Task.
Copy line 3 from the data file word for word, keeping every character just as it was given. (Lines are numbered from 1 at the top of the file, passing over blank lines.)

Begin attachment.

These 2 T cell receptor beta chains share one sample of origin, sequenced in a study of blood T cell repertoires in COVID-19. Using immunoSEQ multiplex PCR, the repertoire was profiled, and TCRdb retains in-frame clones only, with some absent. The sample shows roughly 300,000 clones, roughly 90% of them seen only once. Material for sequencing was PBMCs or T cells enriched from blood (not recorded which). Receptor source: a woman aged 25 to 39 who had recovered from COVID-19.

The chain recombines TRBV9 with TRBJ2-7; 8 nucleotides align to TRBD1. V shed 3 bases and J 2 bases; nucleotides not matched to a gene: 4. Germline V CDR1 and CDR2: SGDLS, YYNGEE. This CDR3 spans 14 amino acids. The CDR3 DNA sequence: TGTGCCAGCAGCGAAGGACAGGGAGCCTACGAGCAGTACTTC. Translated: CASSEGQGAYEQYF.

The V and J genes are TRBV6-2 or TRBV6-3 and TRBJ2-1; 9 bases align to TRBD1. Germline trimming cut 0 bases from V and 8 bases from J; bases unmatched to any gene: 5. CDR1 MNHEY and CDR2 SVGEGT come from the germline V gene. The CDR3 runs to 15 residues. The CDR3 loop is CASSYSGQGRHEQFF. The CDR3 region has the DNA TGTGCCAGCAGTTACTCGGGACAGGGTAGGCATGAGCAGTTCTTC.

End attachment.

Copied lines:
The V and J genes are TRBV6-2 or TRBV6-3 and TRBJ2-1; 9 bases align to TRBD1. Germline trimming cut 0 bases from V and 8 bases from J; bases unmatched to any gene: 5. CDR1 MNHEY and CDR2 SVGEGT come from the germline V gene. The CDR3 runs to 15 residues. The CDR3 loop is CASSYSGQGRHEQFF. The CDR3 region has the DNA TGTGCCAGCAGTTACTCGGGACAGGGTAGGCATGAGCAGTTCTTC.